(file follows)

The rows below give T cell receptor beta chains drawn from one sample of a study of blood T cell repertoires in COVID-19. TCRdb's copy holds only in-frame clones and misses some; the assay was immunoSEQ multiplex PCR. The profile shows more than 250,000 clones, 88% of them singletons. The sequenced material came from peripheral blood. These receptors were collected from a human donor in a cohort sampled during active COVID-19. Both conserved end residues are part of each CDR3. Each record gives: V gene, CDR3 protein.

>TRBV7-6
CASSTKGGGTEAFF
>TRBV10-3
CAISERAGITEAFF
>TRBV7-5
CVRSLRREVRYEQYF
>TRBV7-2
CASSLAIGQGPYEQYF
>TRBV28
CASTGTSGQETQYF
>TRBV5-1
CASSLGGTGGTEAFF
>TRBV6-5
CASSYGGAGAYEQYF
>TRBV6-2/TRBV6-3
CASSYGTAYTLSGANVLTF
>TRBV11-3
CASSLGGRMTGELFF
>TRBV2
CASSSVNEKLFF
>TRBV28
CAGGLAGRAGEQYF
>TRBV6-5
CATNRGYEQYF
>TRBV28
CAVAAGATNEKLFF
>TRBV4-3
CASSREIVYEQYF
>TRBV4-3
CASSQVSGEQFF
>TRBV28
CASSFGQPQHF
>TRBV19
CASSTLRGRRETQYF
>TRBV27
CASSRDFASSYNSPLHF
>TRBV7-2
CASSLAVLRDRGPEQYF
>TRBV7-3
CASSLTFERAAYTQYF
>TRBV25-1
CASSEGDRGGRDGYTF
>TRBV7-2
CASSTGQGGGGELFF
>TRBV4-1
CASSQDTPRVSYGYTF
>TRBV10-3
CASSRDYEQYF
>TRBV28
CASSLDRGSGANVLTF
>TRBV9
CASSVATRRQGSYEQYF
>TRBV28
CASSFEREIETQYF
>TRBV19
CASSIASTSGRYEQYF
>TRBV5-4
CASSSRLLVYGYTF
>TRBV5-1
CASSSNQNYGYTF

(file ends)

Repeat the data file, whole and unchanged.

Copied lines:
The rows below give T cell receptor beta chains drawn from one sample of a study of blood T cell repertoires in COVID-19. TCRdb's copy holds only in-frame clones and misses some; the assay was immunoSEQ multiplex PCR. The profile shows more than 250,000 clones, 88% of them singletons. The sequenced material came from peripheral blood. These receptors were collected from a human donor in a cohort sampled during active COVID-19. Both conserved end residues are part of each CDR3. Each record gives: V gene, CDR3 protein.

>TRBV7-6
CASSTKGGGTEAFF
>TRBV10-3
CAISERAGITEAFF
>TRBV7-5
CVRSLRREVRYEQYF
>TRBV7-2
CASSLAIGQGPYEQYF
>TRBV28
CASTGTSGQETQYF
>TRBV5-1
CASSLGGTGGTEAFF
>TRBV6-5
CASSYGGAGAYEQYF
>TRBV6-2/TRBV6-3
CASSYGTAYTLSGANVLTF
>TRBV11-3
CASSLGGRMTGELFF
>TRBV2
CASSSVNEKLFF
>TRBV28
CAGGLAGRAGEQYF
>TRBV6-5
CATNRGYEQYF
>TRBV28
CAVAAGATNEKLFF
>TRBV4-3
CASSREIVYEQYF
>TRBV4-3
CASSQVSGEQFF
>TRBV28
CASSFGQPQHF
>TRBV19
CASSTLRGRRETQYF
>TRBV27
CASSRDFASSYNSPLHF
>TRBV7-2
CASSLAVLRDRGPEQYF
>TRBV7-3
CASSLTFERAAYTQYF
>TRBV25-1
CASSEGDRGGRDGYTF
>TRBV7-2
CASSTGQGGGGELFF
>TRBV4-1
CASSQDTPRVSYGYTF
>TRBV10-3
CASSRDYEQYF
>TRBV28
CASSLDRGSGANVLTF
>TRBV9
CASSVATRRQGSYEQYF
>TRBV28
CASSFEREIETQYF
>TRBV19
CASSIASTSGRYEQYF
>TRBV5-4
CASSSRLLVYGYTF
>TRBV5-1
CASSSNQNYGYTF